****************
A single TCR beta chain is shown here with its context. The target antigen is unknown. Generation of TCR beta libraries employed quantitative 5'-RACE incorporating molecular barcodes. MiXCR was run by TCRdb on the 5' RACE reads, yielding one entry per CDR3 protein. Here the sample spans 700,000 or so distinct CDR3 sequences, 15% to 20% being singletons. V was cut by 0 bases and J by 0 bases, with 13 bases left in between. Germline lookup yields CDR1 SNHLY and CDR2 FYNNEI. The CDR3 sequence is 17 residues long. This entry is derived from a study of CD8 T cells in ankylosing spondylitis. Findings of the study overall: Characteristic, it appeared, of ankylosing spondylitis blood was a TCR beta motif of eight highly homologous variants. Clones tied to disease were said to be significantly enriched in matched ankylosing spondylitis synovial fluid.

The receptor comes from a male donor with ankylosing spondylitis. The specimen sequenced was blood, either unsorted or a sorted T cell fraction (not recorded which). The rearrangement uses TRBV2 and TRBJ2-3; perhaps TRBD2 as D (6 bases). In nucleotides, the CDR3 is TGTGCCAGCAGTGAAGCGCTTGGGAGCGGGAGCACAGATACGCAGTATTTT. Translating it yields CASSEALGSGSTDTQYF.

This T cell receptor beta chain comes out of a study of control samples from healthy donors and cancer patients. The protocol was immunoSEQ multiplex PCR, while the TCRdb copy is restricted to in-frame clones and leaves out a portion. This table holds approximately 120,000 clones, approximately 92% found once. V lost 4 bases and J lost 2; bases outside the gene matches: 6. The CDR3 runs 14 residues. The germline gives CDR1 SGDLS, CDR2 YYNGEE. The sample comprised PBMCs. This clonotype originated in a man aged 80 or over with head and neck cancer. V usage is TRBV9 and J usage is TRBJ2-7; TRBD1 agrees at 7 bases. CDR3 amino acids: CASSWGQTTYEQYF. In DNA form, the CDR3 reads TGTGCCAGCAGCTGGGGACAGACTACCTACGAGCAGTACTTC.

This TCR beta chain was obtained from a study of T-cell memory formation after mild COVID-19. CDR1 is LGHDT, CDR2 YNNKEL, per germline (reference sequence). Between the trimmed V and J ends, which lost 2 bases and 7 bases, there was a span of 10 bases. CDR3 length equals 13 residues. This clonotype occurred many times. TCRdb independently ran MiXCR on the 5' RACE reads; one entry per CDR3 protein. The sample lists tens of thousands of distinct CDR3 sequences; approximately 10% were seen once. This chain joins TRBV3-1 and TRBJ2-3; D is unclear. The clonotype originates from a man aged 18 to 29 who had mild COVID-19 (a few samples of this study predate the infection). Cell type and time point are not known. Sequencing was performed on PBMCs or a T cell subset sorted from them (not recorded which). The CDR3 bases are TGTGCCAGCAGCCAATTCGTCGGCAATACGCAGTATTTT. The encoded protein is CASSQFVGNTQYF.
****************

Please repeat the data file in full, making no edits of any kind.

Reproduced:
A single TCR beta chain is shown here with its context. The target antigen is unknown. Generation of TCR beta libraries employed quantitative 5'-RACE incorporating molecular barcodes. MiXCR was run by TCRdb on the 5' RACE reads, yielding one entry per CDR3 protein. Here the sample spans 700,000 or so distinct CDR3 sequences, 15% to 20% being singletons. V was cut by 0 bases and J by 0 bases, with 13 bases left in between. Germline lookup yields CDR1 SNHLY and CDR2 FYNNEI. The CDR3 sequence is 17 residues long. This entry is derived from a study of CD8 T cells in ankylosing spondylitis. Findings of the study overall: Characteristic, it appeared, of ankylosing spondylitis blood was a TCR beta motif of eight highly homologous variants. Clones tied to disease were said to be significantly enriched in matched ankylosing spondylitis synovial fluid.

The receptor comes from a male donor with ankylosing spondylitis. The specimen sequenced was blood, either unsorted or a sorted T cell fraction (not recorded which). The rearrangement uses TRBV2 and TRBJ2-3; perhaps TRBD2 as D (6 bases). In nucleotides, the CDR3 is TGTGCCAGCAGTGAAGCGCTTGGGAGCGGGAGCACAGATACGCAGTATTTT. Translating it yields CASSEALGSGSTDTQYF.

This T cell receptor beta chain comes out of a study of control samples from healthy donors and cancer patients. The protocol was immunoSEQ multiplex PCR, while the TCRdb copy is restricted to in-frame clones and leaves out a portion. This table holds approximately 120,000 clones, approximately 92% found once. V lost 4 bases and J lost 2; bases outside the gene matches: 6. The CDR3 runs 14 residues. The germline gives CDR1 SGDLS, CDR2 YYNGEE. The sample comprised PBMCs. This clonotype originated in a man aged 80 or over with head and neck cancer. V usage is TRBV9 and J usage is TRBJ2-7; TRBD1 agrees at 7 bases. CDR3 amino acids: CASSWGQTTYEQYF. In DNA form, the CDR3 reads TGTGCCAGCAGCTGGGGACAGACTACCTACGAGCAGTACTTC.

This TCR beta chain was obtained from a study of T-cell memory formation after mild COVID-19. CDR1 is LGHDT, CDR2 YNNKEL, per germline (reference sequence). Between the trimmed V and J ends, which lost 2 bases and 7 bases, there was a span of 10 bases. CDR3 length equals 13 residues. This clonotype occurred many times. TCRdb independently ran MiXCR on the 5' RACE reads; one entry per CDR3 protein. The sample lists tens of thousands of distinct CDR3 sequences; approximately 10% were seen once. This chain joins TRBV3-1 and TRBJ2-3; D is unclear. The clonotype originates from a man aged 18 to 29 who had mild COVID-19 (a few samples of this study predate the infection). Cell type and time point are not known. Sequencing was performed on PBMCs or a T cell subset sorted from them (not recorded which). The CDR3 bases are TGTGCCAGCAGCCAATTCGTCGGCAATACGCAGTATTTT. The encoded protein is CASSQFVGNTQYF.